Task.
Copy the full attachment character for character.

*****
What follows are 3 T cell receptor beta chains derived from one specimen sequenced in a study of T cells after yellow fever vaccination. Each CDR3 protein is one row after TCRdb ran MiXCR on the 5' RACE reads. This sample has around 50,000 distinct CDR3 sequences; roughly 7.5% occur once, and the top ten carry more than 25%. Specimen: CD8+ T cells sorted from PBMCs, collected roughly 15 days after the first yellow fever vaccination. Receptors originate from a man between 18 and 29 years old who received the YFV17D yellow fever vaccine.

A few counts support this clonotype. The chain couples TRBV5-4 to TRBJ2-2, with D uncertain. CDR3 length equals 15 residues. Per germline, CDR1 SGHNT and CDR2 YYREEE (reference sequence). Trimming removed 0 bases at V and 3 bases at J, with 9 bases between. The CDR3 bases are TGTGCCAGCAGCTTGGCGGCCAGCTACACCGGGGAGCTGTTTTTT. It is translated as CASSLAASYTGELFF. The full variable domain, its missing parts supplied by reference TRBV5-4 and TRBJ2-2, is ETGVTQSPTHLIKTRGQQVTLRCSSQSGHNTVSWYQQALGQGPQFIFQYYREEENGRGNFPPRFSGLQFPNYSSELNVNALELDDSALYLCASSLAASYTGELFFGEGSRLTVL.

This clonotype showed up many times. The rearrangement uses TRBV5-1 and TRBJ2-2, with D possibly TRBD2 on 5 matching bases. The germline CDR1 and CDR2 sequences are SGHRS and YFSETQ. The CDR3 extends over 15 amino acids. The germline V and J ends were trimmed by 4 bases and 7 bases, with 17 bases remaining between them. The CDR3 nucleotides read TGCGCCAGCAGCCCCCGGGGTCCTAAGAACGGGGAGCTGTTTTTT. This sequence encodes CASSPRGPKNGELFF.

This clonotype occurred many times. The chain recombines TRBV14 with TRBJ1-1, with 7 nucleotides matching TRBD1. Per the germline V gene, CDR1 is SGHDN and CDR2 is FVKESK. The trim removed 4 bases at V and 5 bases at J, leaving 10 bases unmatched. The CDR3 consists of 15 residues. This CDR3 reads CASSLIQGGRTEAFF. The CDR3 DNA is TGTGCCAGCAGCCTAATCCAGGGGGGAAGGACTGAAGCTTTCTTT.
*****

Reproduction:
What follows are 3 T cell receptor beta chains derived from one specimen sequenced in a study of T cells after yellow fever vaccination. Each CDR3 protein is one row after TCRdb ran MiXCR on the 5' RACE reads. This sample has around 50,000 distinct CDR3 sequences; roughly 7.5% occur once, and the top ten carry more than 25%. Specimen: CD8+ T cells sorted from PBMCs, collected roughly 15 days after the first yellow fever vaccination. Receptors originate from a man between 18 and 29 years old who received the YFV17D yellow fever vaccine.

A few counts support this clonotype. The chain couples TRBV5-4 to TRBJ2-2, with D uncertain. CDR3 length equals 15 residues. Per germline, CDR1 SGHNT and CDR2 YYREEE (reference sequence). Trimming removed 0 bases at V and 3 bases at J, with 9 bases between. The CDR3 bases are TGTGCCAGCAGCTTGGCGGCCAGCTACACCGGGGAGCTGTTTTTT. It is translated as CASSLAASYTGELFF. The full variable domain, its missing parts supplied by reference TRBV5-4 and TRBJ2-2, is ETGVTQSPTHLIKTRGQQVTLRCSSQSGHNTVSWYQQALGQGPQFIFQYYREEENGRGNFPPRFSGLQFPNYSSELNVNALELDDSALYLCASSLAASYTGELFFGEGSRLTVL.

This clonotype showed up many times. The rearrangement uses TRBV5-1 and TRBJ2-2, with D possibly TRBD2 on 5 matching bases. The germline CDR1 and CDR2 sequences are SGHRS and YFSETQ. The CDR3 extends over 15 amino acids. The germline V and J ends were trimmed by 4 bases and 7 bases, with 17 bases remaining between them. The CDR3 nucleotides read TGCGCCAGCAGCCCCCGGGGTCCTAAGAACGGGGAGCTGTTTTTT. This sequence encodes CASSPRGPKNGELFF.

This clonotype occurred many times. The chain recombines TRBV14 with TRBJ1-1, with 7 nucleotides matching TRBD1. Per the germline V gene, CDR1 is SGHDN and CDR2 is FVKESK. The trim removed 4 bases at V and 5 bases at J, leaving 10 bases unmatched. The CDR3 consists of 15 residues. This CDR3 reads CASSLIQGGRTEAFF. The CDR3 DNA is TGTGCCAGCAGCCTAATCCAGGGGGGAAGGACTGAAGCTTTCTTT.